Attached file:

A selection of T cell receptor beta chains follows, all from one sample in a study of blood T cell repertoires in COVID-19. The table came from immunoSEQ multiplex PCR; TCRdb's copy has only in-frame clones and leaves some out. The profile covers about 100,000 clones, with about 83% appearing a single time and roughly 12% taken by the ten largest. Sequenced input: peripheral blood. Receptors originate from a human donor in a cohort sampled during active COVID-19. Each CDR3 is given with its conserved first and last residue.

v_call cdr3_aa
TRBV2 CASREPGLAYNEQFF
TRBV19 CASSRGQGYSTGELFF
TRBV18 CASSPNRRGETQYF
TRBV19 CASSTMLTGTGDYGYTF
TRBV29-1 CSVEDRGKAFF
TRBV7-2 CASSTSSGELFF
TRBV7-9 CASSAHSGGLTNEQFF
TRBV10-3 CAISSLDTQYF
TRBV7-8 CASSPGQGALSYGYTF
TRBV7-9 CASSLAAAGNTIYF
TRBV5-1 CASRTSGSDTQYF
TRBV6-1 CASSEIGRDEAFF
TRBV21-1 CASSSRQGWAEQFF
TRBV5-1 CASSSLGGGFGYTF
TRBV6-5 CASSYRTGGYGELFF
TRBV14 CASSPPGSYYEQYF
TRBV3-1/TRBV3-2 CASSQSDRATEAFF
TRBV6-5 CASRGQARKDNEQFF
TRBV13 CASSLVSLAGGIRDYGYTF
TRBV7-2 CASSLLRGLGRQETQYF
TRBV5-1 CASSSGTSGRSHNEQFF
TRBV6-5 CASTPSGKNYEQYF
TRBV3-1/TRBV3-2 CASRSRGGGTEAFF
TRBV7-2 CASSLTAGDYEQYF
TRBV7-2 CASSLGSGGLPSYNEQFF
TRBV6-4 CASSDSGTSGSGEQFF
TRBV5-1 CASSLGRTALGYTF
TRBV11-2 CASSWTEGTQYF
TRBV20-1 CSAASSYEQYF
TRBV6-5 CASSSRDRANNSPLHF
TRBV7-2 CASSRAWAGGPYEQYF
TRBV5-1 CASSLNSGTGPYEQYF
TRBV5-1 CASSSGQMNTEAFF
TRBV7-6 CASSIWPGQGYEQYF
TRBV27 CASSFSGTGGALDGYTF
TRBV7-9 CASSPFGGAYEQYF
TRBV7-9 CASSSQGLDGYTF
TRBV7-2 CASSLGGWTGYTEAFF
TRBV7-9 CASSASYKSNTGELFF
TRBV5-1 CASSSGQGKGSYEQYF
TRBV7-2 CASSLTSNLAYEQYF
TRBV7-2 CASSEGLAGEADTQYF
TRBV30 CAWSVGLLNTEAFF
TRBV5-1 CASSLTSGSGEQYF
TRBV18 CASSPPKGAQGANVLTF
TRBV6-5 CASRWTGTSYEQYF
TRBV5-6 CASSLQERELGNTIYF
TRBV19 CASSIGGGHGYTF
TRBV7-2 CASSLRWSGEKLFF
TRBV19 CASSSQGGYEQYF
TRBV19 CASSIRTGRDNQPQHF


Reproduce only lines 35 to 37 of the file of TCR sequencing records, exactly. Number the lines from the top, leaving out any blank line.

TRBV5-1 CASSSGQMNTEAFF
TRBV7-6 CASSIWPGQGYEQYF
TRBV27 CASSFSGTGGALDGYTF